There’s a new ultra fast-acting insulin on the market internationally, and hopefully before long it will become available to us here in the U.S. too.
You may have heard mention of FIASP, or Faster-Acting Insulin Aspart, that recently hit the market overseas and in Canada — and been wondering what the deal is with this new super-fasting insulin. We put our ears to the ground to learn more about it, what PWDs (people with diabetes) who’ve started on this med are saying online, as well as what its manufacturer Novo Nordisk has to say about this new product that was just recently re-submitted to the FDA for consideration as a new type of medication.
Here’s what we’ve heard:
Getting to Know FIASP
What exactly is Faster-Acting Insulin Aspart? Remember, insulin aspart is the official scientific name for the synthetic insulin analog that sells under the brand Novolog here in the States and NovoRapid internationally.
- What’s in a Name? OK, so maybe FIASP is not the most creative branding (sounds like a variety of wasps?), but the name certainly fits. Whether it will carry a new brand name here States when launched remains TBD.
- By Vial or Pen? Internationally, FIASP is available by vial, Penfill, and FlexTouch insulin pen. Interestingly, we see that in Europe it’s approved for insulin pumps but it’s not pump-approved in Canada. Hmm. Here in the U.S., Novo tells us FIASP will only be available in pen form.
- Timing Flexibility: FIASP can be taken anywhere from 2 minutes before a meal or up to 20 minutes after the start of a meal, and apparently works just as well as NovoRapid/NovoLog that is taken before mealtime. While Novo officially still recommends taking FIASP before the meal, overall they’re touting more flexible dosing, mentioning “earlier, greater and faster absorption, thereby providing earlier insulin action.” This something that Novo has also pushed with its new Tresiba basal insulin that can last as long as 42 hours.
- Faster Absorption: It’s twice as fast as regular NovoLog or NovoRapid. Getting into the science, that’s because two “excipients” have been added to FIASP’s formulation — Vitamin B3 (niacinamide) to increase the speed of absorption, and a naturally occurring Amino Acid (L-Arginine) for stability.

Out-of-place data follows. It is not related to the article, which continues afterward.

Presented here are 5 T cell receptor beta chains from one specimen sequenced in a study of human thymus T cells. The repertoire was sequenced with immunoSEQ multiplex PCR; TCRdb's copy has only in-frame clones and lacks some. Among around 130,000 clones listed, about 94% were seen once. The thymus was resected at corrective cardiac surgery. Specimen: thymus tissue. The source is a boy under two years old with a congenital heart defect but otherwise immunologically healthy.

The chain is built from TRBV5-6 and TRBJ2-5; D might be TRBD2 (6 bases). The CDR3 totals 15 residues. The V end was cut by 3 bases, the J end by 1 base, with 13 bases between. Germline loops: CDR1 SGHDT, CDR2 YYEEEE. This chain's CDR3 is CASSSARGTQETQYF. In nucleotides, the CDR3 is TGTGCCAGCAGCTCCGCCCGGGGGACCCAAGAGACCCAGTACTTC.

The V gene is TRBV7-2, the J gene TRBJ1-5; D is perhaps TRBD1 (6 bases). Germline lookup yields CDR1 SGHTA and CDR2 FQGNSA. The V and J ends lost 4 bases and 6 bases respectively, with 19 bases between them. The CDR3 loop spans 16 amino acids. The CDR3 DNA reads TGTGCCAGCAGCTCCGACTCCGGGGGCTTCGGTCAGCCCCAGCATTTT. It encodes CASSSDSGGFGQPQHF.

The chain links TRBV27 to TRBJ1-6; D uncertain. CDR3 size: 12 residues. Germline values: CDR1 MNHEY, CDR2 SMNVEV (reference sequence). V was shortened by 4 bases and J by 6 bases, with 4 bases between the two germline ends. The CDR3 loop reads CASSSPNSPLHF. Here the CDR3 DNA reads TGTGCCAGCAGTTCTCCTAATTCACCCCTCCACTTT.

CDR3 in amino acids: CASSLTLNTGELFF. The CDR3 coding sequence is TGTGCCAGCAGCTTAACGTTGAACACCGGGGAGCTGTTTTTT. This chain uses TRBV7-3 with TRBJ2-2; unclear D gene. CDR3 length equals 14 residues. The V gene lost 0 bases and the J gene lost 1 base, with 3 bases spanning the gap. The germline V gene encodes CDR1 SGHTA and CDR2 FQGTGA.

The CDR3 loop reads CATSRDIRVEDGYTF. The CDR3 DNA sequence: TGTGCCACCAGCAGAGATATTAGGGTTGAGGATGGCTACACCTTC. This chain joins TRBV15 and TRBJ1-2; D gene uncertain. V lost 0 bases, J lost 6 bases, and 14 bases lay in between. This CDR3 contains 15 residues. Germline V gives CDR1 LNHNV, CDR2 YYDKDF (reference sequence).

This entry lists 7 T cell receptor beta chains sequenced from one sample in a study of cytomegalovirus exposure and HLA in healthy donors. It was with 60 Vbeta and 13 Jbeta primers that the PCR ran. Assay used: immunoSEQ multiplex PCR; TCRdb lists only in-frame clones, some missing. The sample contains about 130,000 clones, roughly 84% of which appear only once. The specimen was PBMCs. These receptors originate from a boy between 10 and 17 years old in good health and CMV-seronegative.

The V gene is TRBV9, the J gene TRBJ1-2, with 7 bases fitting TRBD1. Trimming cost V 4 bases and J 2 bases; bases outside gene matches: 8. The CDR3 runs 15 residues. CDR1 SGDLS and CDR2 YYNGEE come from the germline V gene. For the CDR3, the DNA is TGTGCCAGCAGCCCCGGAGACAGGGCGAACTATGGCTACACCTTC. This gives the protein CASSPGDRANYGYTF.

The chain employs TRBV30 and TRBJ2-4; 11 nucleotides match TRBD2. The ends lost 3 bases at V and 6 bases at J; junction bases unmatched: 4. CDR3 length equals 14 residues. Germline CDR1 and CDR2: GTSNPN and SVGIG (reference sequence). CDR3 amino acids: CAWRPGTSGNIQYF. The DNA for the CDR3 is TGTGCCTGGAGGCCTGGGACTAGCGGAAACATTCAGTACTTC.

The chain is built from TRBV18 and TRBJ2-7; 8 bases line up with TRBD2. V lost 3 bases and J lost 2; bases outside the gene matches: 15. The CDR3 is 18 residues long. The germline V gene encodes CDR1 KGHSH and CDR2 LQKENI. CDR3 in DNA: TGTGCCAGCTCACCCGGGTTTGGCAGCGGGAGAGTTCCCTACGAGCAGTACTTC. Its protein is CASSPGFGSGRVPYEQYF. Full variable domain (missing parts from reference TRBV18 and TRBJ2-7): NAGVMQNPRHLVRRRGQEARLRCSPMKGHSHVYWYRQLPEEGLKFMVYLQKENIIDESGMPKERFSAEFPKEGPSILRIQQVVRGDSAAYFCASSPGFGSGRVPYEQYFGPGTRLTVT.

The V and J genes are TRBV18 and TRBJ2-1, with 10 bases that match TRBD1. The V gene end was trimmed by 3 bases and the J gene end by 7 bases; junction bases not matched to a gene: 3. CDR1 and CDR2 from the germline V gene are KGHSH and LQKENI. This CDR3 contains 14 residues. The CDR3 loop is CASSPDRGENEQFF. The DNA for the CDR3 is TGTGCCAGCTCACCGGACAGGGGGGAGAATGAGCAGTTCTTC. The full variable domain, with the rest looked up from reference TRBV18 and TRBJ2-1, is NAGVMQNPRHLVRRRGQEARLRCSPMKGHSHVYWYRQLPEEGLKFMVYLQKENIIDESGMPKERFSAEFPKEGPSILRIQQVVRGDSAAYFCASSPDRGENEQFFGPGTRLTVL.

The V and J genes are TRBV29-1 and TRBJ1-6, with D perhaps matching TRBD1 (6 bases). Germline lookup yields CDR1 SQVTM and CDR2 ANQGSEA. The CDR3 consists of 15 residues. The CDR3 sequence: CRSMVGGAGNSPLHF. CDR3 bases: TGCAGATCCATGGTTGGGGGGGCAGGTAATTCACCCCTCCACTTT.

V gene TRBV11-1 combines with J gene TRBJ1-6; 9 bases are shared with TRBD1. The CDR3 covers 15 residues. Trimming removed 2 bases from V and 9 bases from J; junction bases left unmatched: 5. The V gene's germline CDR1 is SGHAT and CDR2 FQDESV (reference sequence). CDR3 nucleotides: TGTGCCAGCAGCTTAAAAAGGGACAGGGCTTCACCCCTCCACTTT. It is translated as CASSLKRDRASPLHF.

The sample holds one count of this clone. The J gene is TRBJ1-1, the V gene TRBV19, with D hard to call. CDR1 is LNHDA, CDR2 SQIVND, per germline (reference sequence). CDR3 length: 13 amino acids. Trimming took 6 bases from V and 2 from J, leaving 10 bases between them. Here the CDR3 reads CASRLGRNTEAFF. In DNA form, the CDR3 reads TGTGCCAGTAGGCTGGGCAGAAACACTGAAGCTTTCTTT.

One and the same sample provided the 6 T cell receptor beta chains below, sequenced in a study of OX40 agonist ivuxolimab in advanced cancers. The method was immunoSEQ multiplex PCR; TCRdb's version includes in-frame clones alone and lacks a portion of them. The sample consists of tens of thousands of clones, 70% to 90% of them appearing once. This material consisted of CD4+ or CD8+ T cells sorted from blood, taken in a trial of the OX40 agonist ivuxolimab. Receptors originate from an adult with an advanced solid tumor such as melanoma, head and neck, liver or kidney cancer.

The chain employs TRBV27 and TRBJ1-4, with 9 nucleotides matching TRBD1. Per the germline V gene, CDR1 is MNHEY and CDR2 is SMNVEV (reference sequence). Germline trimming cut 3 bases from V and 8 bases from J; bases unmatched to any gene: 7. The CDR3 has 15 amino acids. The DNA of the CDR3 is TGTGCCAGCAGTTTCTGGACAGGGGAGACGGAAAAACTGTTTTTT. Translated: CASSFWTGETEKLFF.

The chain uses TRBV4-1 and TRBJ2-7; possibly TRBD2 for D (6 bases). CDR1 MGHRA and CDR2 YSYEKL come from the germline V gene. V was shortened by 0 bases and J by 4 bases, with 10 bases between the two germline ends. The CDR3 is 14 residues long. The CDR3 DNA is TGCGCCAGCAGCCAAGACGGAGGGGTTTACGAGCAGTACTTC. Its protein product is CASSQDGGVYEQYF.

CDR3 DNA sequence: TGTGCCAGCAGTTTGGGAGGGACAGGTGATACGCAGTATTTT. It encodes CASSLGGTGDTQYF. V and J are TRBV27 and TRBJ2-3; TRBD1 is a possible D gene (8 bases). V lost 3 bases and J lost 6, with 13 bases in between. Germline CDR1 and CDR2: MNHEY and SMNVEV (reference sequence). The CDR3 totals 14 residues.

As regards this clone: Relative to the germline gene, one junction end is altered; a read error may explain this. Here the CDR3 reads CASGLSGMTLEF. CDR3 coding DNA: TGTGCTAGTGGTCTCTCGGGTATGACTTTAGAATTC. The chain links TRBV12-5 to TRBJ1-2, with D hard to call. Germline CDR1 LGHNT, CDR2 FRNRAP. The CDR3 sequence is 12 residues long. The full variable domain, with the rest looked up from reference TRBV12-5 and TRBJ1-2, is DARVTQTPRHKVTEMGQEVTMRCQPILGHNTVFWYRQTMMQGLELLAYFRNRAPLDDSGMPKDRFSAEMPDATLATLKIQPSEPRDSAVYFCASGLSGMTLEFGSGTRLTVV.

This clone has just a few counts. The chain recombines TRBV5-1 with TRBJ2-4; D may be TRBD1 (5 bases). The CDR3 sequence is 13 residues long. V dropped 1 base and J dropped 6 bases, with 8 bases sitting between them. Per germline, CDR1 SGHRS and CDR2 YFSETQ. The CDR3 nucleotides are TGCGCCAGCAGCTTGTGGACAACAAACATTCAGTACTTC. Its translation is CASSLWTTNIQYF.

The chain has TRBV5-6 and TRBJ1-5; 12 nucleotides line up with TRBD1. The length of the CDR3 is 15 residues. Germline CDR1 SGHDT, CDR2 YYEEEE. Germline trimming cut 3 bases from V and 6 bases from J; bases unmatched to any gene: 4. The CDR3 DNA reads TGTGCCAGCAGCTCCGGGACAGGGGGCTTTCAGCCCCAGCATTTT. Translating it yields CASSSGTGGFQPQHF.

- Better Post-Meal BGs: Clinical trial data in which more than 2,000 PWDs with type 1 and type 2 were tested using FIASP showed the new insulin was linked to a lower spike in post-meal BGs and was determined to be just as safe as NovoLog.
- More Hypos?! However, data also shows patients had more hypos in the first two hours after eating a meal — most likely, as the result of not being used to the quicker action.
- A1C Effect: Yes, data also show that patients lowered their A1C levels. This remains important, despite the fact that PWDs have been saying for years (and the FDA has recently acknowledged) that A1C is not the end-all, be-all guage for diabetes care. So it will be interesting to watch how FIASP proves itself with other measures like time in range.
The FDA actually sidelined FIASP in Fall 2016, asking the company for more detailed information about the “assay for the immunogenicity and clinical pharmacology data.” On March 29, Novo just re-submitted their FDA application for review, so it’s TBD how quickly it moves from there. The company expects to hear back from regulators by year’s end.
Real-Life Feedback on FIASP
How are patients liking FIASP? It’s pretty early to tell still. And of course “fast-acting” is often a subjective term just like everything else in this pancreatically-challenged universe of ours; Your Diabetes May Vary.
One of the best visual explanations we’ve seen on FIASP to date comes from diabetes nurse specialist in London, UK, Ines Parro, who created this infographic for her informational site Daybetes:
And here’s a sampling of some of the online feedback we’ve seen around the global Diabetes Online Community (shared with their permission, where applicable):
“I have been using FIASP for 30 days. I was using NovoRapid/NovoLog before. FIASP doses the same for me. I find that it starts to work faster than NovoRapid and it stops working a little faster as well around the 3-hour mark. It is too early to see results in my A1C. I did find some injection site discomfort the first few days, nothing serious. That has subsided now and I don’t feel a thing with a bolus. I have tight control, 5.8% A1C last time. I think it will make a difference as I can stop a rising high post-meal BG much more effectively than with NovoRapid. I do notice that when I bolus there is a sensation similar to what I felt when injecting Lantus before I switched to the pump.”